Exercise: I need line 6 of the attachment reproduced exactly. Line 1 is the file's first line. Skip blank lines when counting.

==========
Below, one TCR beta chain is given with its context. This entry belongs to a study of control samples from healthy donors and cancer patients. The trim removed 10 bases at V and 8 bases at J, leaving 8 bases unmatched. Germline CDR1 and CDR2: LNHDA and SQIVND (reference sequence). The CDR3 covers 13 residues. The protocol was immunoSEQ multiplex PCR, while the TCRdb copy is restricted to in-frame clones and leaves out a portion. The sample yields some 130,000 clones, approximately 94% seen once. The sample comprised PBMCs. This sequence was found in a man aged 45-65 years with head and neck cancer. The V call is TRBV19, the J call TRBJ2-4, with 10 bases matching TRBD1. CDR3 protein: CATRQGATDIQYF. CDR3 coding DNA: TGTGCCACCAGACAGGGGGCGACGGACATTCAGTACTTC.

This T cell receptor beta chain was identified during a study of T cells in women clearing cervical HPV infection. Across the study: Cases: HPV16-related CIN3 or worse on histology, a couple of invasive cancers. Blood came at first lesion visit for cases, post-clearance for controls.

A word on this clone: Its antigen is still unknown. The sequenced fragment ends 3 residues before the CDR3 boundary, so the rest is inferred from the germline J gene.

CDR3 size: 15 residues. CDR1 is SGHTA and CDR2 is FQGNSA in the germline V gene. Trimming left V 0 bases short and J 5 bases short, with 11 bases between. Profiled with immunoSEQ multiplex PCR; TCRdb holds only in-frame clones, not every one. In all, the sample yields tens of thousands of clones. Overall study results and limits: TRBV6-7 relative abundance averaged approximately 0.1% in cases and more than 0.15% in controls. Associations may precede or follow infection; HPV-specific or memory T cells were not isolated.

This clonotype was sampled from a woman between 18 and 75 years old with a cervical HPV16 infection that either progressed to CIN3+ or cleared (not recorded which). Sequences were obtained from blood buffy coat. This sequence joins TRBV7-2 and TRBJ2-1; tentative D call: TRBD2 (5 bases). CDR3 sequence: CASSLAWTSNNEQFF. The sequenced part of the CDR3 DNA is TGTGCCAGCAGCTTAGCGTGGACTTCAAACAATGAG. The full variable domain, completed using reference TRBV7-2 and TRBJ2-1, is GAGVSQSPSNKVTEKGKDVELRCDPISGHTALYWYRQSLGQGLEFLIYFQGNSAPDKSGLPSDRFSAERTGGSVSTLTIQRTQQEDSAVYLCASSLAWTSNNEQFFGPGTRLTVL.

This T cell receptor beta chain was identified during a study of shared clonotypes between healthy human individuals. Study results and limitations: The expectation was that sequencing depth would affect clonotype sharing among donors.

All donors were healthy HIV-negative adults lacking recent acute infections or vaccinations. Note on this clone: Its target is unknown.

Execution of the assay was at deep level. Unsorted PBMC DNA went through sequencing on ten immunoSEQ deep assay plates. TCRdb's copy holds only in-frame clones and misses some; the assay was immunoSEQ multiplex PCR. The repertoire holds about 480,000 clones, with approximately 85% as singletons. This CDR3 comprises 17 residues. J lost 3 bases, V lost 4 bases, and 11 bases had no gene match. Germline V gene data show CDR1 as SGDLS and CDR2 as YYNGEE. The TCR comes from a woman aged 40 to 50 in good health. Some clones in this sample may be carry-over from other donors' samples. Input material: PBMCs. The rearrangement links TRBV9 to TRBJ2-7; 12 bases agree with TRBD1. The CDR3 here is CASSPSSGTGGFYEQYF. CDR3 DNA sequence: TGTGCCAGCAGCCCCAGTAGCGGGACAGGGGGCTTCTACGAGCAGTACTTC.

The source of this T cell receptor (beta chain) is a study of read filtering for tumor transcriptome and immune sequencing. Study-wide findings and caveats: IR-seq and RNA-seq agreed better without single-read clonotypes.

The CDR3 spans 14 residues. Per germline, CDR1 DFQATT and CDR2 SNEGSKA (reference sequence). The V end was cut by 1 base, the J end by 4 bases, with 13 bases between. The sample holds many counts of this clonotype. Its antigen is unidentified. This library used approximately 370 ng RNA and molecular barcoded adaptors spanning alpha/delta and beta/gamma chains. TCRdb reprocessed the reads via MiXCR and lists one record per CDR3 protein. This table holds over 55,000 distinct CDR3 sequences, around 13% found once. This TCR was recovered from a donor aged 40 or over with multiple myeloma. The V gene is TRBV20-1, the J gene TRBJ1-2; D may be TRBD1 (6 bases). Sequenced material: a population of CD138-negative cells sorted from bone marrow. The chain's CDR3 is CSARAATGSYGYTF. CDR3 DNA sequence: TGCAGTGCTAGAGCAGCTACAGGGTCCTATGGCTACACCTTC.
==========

This T cell receptor beta chain was identified during a study of shared clonotypes between healthy human individuals. Study results and limitations: The expectation was that sequencing depth would affect clonotype sharing among donors.